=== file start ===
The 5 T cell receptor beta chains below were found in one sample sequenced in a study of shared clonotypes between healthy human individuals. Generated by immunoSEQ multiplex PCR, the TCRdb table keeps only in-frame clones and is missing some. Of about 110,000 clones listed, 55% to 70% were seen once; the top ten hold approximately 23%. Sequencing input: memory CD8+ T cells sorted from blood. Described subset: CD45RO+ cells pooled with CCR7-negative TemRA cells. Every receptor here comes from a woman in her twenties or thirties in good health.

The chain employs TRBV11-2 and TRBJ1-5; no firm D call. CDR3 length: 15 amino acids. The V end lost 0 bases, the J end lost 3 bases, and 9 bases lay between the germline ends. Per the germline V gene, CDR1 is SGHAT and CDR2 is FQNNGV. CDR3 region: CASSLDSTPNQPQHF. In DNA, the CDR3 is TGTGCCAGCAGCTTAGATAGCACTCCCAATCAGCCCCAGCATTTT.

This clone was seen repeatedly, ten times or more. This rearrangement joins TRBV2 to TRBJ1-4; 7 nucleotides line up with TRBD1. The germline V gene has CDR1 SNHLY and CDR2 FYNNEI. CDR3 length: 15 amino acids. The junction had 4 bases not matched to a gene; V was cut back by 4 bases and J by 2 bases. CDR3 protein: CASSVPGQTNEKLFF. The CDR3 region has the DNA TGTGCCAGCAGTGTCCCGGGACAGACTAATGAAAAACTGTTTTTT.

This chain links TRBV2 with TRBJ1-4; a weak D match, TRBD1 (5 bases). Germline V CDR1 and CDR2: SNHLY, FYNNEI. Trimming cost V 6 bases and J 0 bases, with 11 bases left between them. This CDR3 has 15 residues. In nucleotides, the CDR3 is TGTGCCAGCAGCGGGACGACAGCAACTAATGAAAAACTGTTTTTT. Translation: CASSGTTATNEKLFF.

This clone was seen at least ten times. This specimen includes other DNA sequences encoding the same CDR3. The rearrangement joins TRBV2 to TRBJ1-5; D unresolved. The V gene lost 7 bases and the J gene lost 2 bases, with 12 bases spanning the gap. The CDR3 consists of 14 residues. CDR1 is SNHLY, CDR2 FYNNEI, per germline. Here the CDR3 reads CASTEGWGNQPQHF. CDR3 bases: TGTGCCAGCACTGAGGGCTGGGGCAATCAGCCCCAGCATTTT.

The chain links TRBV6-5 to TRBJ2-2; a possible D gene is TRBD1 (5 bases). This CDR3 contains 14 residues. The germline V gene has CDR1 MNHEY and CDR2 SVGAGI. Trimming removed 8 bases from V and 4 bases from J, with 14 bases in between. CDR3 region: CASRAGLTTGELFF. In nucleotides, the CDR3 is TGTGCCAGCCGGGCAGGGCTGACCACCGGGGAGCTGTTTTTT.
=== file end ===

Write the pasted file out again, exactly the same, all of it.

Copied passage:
The 5 T cell receptor beta chains below were found in one sample sequenced in a study of shared clonotypes between healthy human individuals. Generated by immunoSEQ multiplex PCR, the TCRdb table keeps only in-frame clones and is missing some. Of about 110,000 clones listed, 55% to 70% were seen once; the top ten hold approximately 23%. Sequencing input: memory CD8+ T cells sorted from blood. Described subset: CD45RO+ cells pooled with CCR7-negative TemRA cells. Every receptor here comes from a woman in her twenties or thirties in good health.

The chain employs TRBV11-2 and TRBJ1-5; no firm D call. CDR3 length: 15 amino acids. The V end lost 0 bases, the J end lost 3 bases, and 9 bases lay between the germline ends. Per the germline V gene, CDR1 is SGHAT and CDR2 is FQNNGV. CDR3 region: CASSLDSTPNQPQHF. In DNA, the CDR3 is TGTGCCAGCAGCTTAGATAGCACTCCCAATCAGCCCCAGCATTTT.

This clone was seen repeatedly, ten times or more. This rearrangement joins TRBV2 to TRBJ1-4; 7 nucleotides line up with TRBD1. The germline V gene has CDR1 SNHLY and CDR2 FYNNEI. CDR3 length: 15 amino acids. The junction had 4 bases not matched to a gene; V was cut back by 4 bases and J by 2 bases. CDR3 protein: CASSVPGQTNEKLFF. The CDR3 region has the DNA TGTGCCAGCAGTGTCCCGGGACAGACTAATGAAAAACTGTTTTTT.

This chain links TRBV2 with TRBJ1-4; a weak D match, TRBD1 (5 bases). Germline V CDR1 and CDR2: SNHLY, FYNNEI. Trimming cost V 6 bases and J 0 bases, with 11 bases left between them. This CDR3 has 15 residues. In nucleotides, the CDR3 is TGTGCCAGCAGCGGGACGACAGCAACTAATGAAAAACTGTTTTTT. Translation: CASSGTTATNEKLFF.

This clone was seen at least ten times. This specimen includes other DNA sequences encoding the same CDR3. The rearrangement joins TRBV2 to TRBJ1-5; D unresolved. The V gene lost 7 bases and the J gene lost 2 bases, with 12 bases spanning the gap. The CDR3 consists of 14 residues. CDR1 is SNHLY, CDR2 FYNNEI, per germline. Here the CDR3 reads CASTEGWGNQPQHF. CDR3 bases: TGTGCCAGCACTGAGGGCTGGGGCAATCAGCCCCAGCATTTT.

The chain links TRBV6-5 to TRBJ2-2; a possible D gene is TRBD1 (5 bases). This CDR3 contains 14 residues. The germline V gene has CDR1 MNHEY and CDR2 SVGAGI. Trimming removed 8 bases from V and 4 bases from J, with 14 bases in between. CDR3 region: CASRAGLTTGELFF. In nucleotides, the CDR3 is TGTGCCAGCCGGGCAGGGCTGACCACCGGGGAGCTGTTTTTT.